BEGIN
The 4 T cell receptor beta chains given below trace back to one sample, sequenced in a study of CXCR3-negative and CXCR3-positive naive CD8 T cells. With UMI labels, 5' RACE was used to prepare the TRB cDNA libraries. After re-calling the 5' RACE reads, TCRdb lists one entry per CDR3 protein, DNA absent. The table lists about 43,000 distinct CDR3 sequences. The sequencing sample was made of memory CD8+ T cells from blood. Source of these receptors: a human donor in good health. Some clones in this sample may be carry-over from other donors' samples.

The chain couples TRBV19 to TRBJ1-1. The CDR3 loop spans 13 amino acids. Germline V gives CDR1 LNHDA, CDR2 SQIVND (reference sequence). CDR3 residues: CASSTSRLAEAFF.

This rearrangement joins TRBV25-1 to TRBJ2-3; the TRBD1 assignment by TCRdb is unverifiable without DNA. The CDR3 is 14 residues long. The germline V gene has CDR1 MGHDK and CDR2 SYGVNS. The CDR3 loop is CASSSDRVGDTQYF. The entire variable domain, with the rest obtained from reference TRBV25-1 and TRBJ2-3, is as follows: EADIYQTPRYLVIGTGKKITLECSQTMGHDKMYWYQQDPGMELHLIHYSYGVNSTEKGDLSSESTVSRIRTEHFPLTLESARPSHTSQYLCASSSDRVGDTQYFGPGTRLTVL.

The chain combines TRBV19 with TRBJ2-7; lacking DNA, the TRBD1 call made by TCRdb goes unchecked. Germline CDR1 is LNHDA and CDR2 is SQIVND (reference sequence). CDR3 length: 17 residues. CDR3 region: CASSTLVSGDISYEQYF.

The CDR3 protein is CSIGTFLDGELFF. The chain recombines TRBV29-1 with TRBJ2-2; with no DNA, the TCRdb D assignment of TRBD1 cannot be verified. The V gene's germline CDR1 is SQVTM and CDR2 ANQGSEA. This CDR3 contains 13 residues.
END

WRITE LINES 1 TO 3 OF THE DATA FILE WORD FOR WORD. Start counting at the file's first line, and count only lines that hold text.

The 4 T cell receptor beta chains given below trace back to one sample, sequenced in a study of CXCR3-negative and CXCR3-positive naive CD8 T cells. With UMI labels, 5' RACE was used to prepare the TRB cDNA libraries. After re-calling the 5' RACE reads, TCRdb lists one entry per CDR3 protein, DNA absent. The table lists about 43,000 distinct CDR3 sequences. The sequencing sample was made of memory CD8+ T cells from blood. Source of these receptors: a human donor in good health. Some clones in this sample may be carry-over from other donors' samples.

The chain couples TRBV19 to TRBJ1-1. The CDR3 loop spans 13 amino acids. Germline V gives CDR1 LNHDA, CDR2 SQIVND (reference sequence). CDR3 residues: CASSTSRLAEAFF.

This rearrangement joins TRBV25-1 to TRBJ2-3; the TRBD1 assignment by TCRdb is unverifiable without DNA. The CDR3 is 14 residues long. The germline V gene has CDR1 MGHDK and CDR2 SYGVNS. The CDR3 loop is CASSSDRVGDTQYF. The entire variable domain, with the rest obtained from reference TRBV25-1 and TRBJ2-3, is as follows: EADIYQTPRYLVIGTGKKITLECSQTMGHDKMYWYQQDPGMELHLIHYSYGVNSTEKGDLSSESTVSRIRTEHFPLTLESARPSHTSQYLCASSSDRVGDTQYFGPGTRLTVL.